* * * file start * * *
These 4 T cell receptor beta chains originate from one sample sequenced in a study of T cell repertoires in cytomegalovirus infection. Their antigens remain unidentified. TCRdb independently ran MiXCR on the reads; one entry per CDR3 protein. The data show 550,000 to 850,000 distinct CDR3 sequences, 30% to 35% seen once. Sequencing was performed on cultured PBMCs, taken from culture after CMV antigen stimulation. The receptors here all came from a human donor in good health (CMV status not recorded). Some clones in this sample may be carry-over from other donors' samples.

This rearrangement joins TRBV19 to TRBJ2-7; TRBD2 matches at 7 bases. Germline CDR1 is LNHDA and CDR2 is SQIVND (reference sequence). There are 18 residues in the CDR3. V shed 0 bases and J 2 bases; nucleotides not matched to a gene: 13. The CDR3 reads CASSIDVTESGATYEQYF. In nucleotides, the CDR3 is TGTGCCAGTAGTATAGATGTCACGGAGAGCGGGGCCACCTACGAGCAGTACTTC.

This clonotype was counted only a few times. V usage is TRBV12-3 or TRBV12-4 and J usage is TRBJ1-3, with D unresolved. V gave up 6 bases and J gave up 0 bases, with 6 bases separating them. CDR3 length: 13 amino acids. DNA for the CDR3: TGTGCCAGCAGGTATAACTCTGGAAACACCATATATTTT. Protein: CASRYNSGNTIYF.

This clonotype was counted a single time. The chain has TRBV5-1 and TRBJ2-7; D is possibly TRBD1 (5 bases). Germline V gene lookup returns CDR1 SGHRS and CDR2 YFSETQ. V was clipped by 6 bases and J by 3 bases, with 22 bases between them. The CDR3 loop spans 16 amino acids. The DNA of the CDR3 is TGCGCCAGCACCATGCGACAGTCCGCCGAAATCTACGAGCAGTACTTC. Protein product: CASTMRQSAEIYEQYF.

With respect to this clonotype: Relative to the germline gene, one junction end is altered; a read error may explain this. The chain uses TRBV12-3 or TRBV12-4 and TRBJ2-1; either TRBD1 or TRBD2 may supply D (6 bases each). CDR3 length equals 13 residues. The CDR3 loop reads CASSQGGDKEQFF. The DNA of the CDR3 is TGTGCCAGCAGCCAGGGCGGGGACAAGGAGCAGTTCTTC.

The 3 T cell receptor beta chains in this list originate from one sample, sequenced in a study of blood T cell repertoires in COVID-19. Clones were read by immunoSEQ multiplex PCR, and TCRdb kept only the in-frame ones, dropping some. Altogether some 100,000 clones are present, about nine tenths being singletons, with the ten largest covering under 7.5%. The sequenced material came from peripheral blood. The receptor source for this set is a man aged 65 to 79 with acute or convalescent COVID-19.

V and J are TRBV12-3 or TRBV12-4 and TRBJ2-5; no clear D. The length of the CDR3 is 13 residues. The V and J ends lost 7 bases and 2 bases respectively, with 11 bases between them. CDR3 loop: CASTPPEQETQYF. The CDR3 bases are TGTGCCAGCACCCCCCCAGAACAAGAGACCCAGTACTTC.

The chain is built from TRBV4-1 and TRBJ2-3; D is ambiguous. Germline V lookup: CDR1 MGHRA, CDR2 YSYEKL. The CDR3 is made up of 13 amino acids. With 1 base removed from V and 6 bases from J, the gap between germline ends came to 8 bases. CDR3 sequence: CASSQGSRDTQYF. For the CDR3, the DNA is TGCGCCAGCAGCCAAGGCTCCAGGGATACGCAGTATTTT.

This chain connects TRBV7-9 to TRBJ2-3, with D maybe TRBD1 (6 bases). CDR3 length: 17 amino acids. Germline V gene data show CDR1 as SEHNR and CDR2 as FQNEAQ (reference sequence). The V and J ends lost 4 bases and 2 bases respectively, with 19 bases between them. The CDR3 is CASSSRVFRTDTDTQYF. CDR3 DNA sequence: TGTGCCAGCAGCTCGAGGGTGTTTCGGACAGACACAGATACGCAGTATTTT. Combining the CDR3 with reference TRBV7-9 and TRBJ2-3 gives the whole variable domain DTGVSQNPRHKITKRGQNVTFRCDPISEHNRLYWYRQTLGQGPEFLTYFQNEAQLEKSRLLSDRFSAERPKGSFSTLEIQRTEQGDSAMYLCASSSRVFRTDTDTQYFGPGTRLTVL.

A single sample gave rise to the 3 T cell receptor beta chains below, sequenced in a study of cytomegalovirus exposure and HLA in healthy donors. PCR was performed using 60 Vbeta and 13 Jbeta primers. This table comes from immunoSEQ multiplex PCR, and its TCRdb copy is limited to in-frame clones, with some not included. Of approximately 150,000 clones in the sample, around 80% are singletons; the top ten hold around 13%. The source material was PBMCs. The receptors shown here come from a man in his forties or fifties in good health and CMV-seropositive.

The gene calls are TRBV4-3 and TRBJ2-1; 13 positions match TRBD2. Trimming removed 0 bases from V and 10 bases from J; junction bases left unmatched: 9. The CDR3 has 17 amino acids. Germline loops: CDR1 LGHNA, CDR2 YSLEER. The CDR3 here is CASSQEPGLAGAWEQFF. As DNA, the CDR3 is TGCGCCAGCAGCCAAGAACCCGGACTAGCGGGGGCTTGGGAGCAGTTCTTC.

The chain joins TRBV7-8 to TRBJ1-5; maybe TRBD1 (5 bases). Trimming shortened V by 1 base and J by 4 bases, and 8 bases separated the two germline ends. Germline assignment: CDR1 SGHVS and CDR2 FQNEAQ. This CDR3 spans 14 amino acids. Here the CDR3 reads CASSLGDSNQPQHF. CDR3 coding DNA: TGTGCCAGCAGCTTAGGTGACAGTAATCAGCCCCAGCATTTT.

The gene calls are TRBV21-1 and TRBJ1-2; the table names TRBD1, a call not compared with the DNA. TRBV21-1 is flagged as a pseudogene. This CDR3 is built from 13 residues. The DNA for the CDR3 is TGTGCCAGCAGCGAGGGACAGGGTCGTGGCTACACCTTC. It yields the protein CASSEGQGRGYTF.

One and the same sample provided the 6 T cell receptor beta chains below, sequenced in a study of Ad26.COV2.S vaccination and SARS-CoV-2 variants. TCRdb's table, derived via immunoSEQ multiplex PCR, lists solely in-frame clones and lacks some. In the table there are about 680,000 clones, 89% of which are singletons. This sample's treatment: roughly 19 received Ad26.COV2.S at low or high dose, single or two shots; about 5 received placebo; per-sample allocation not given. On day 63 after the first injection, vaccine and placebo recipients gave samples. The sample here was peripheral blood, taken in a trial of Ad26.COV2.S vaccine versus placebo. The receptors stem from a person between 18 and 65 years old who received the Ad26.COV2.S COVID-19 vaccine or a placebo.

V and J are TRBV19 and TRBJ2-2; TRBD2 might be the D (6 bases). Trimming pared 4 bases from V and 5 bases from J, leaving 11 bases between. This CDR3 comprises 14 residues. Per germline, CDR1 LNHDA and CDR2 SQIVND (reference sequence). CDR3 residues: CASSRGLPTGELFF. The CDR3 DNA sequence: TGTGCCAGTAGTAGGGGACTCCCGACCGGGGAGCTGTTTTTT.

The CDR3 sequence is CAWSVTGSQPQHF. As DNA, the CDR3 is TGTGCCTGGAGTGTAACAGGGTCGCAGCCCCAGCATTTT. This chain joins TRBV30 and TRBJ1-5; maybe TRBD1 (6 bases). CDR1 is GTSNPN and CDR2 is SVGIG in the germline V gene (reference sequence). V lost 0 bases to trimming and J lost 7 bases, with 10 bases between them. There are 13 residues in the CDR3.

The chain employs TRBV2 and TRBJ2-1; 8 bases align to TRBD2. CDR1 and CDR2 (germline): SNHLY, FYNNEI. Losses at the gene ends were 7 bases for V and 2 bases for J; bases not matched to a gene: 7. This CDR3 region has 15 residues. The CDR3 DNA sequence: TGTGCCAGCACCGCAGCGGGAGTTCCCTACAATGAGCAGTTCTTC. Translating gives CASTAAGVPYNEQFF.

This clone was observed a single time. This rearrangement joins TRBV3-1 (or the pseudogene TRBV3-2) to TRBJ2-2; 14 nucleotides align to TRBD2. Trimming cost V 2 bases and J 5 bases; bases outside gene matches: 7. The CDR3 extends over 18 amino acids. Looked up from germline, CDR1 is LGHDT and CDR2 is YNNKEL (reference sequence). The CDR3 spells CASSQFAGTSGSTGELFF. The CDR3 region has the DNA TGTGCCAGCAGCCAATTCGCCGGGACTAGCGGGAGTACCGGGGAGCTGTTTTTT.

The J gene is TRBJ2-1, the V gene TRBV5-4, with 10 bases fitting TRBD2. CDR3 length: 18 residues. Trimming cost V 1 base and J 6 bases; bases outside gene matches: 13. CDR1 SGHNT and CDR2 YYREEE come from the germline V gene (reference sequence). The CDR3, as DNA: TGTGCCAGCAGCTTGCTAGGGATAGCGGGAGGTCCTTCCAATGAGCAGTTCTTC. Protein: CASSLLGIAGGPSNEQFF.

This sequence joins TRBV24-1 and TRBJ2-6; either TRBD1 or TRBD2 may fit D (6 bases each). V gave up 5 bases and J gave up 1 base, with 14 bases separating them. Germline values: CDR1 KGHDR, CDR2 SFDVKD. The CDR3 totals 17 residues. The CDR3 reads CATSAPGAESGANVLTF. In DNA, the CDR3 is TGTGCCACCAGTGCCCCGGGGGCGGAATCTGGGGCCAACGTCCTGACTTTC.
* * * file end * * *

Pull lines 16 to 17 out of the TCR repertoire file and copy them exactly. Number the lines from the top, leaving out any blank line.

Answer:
The CDR3 sequence is CAWSVTGSQPQHF. As DNA, the CDR3 is TGTGCCTGGAGTGTAACAGGGTCGCAGCCCCAGCATTTT. This chain joins TRBV30 and TRBJ1-5; maybe TRBD1 (6 bases). CDR1 is GTSNPN and CDR2 is SVGIG in the germline V gene (reference sequence). V lost 0 bases to trimming and J lost 7 bases, with 10 bases between them. There are 13 residues in the CDR3.

The chain employs TRBV2 and TRBJ2-1; 8 bases align to TRBD2. CDR1 and CDR2 (germline): SNHLY, FYNNEI. Losses at the gene ends were 7 bases for V and 2 bases for J; bases not matched to a gene: 7. This CDR3 region has 15 residues. The CDR3 DNA sequence: TGTGCCAGCACCGCAGCGGGAGTTCCCTACAATGAGCAGTTCTTC. Translating gives CASTAAGVPYNEQFF.